Poor? This school is not for you

Jan 12, 2014, 12:43 IST | Sujit Mahamulkar

Residents of several slums in Andheri allege the English medium Barfiwala High School is refusing to enroll their children, even though the school is just a few hundred metres from their homes and instead admitting children of affluent families, who live several kilometres away. School authorities deny the allegation, say they are not flouting the RTE Act

When three-year-old Aaryz Ahmed’s father wanted to enroll him in the nearby English medium school, he was in for a shock.The slum dweller was turned down, even though he lived next to the school. Yet the school in question is still happily enrollingstudents from affluent families who live miles away.

Arif Ahmed, father of Aaryz. Pic/Satyajit Desai

If you are poor, don’t you dare dream of studying in an English medium school. This is the unspoken message the Cosmopolitan Educational Trust’s CD Barfiwala High School in Andheri (W) has given out to several children from nearby slum areas, by refusing to grant them admission, even though they reside within a kilometre of the institution. This, as some local residents have pointed out, is against the Right To Education (RTE) Act, which states that a school cannot refuse admission to a child residing within a kilometre of the institution.

Arif Ahmed, father of Aaryz, is justifiably aggrieved. “The school has refused to enroll my son, after they realised I live in the Andheri Gaonthan area on JP Road,” said Arif. He added that for the past two academic years, children from the slum area are being refused admission to Barfiwala School, a problem, which had never happened earlier.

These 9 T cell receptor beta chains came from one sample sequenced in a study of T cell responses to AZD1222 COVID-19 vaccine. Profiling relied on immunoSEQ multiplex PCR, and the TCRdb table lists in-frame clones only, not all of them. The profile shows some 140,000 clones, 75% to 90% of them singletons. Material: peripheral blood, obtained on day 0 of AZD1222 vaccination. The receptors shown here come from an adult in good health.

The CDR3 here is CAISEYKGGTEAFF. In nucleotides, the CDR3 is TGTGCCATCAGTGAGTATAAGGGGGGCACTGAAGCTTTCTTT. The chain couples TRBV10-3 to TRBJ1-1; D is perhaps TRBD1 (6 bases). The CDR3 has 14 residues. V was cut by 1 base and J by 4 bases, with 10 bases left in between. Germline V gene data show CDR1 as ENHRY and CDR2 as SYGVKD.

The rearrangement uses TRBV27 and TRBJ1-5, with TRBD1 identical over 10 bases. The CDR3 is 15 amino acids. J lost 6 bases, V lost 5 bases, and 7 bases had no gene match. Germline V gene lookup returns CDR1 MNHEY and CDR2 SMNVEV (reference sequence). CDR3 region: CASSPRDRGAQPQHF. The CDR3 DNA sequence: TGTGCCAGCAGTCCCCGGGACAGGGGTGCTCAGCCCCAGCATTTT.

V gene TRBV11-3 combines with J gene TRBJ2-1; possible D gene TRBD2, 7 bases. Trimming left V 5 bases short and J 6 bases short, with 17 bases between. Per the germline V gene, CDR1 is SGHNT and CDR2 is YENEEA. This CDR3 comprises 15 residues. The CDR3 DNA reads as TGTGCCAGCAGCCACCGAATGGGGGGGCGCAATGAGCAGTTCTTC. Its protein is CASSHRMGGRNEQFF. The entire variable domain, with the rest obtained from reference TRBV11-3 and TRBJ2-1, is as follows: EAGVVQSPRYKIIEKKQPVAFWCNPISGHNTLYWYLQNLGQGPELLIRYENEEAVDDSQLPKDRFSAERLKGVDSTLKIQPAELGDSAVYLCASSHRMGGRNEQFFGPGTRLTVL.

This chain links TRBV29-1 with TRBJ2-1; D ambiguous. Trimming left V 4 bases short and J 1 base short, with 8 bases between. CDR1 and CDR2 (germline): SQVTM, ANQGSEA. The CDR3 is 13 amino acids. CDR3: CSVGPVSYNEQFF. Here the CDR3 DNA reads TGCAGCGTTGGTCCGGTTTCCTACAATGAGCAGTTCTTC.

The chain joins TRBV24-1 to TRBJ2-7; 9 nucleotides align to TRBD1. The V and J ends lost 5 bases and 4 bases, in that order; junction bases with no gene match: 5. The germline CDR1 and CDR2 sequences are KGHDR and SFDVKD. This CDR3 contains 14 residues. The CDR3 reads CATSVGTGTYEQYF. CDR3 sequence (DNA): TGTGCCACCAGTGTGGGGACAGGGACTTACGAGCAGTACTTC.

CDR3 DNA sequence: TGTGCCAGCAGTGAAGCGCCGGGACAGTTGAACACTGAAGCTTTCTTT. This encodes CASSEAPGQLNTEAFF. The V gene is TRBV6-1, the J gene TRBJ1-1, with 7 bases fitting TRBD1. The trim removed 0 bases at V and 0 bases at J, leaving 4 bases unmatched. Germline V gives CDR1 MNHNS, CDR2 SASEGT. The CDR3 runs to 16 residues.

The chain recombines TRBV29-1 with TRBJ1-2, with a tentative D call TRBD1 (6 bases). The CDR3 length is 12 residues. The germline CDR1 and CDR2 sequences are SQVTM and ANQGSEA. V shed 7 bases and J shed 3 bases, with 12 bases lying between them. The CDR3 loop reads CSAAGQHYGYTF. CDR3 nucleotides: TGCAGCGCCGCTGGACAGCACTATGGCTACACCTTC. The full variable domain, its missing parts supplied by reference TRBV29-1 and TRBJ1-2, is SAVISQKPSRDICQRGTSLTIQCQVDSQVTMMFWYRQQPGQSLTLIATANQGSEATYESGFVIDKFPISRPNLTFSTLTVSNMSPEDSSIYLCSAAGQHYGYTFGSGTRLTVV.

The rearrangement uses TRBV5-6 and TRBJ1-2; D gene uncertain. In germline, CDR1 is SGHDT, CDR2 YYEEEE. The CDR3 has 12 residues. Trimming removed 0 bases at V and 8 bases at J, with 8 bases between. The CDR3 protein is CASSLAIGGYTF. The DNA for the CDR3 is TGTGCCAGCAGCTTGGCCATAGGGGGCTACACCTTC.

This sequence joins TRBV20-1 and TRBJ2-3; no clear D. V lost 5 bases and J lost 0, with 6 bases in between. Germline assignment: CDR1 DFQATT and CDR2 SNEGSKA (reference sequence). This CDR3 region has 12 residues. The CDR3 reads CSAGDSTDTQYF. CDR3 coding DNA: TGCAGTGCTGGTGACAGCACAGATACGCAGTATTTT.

Like Arif, at least a dozen other residents have now approached the local Congress corporator Mohsin Haidar and apprised him about the incident. “I received many complaints this year. Even last year, too, the school had refused to issue admission forms to parents who are living in slum areas like Tape village, Gillbert HIll, Gaondevei Dongri, Navrang Cinema, Andheri Market and Andheri Gaonthan,” Haidar told Sunday MiD Day.

Sources within the school on condition of anonymity said children from as far away as Amboli, Versova Link Road and Seven Bungalows had been enrolled. “It is unfair that the school is refusing admission to local residents, living within a kilometer of the school just because they are poor,” said Haidar. The corporator has now written to the school authorities warning them of stringent action if they violate the Right to Education Act.

The other side
When contacted, Bharat Valia, a Trustee of the Cosmopolitan Educational Trust, said, “We have a policy in place for the last 20 years and we do not give admission to children from these areas you are talking about. We have a clear area code from where we enroll students. We have to give preference to the local residents and siblings of existing students. If there are any vacancies thereafter, we enroll children from other areas. There are other schools in the area too. Why is everyone pointing to our school alone?”

Sunil Dhamne, deputy municipal commissioner (Education department), BMC, told Sunday Mid Day, “The matter has been brought to my notice. We will enquire into it and take necessary action.”

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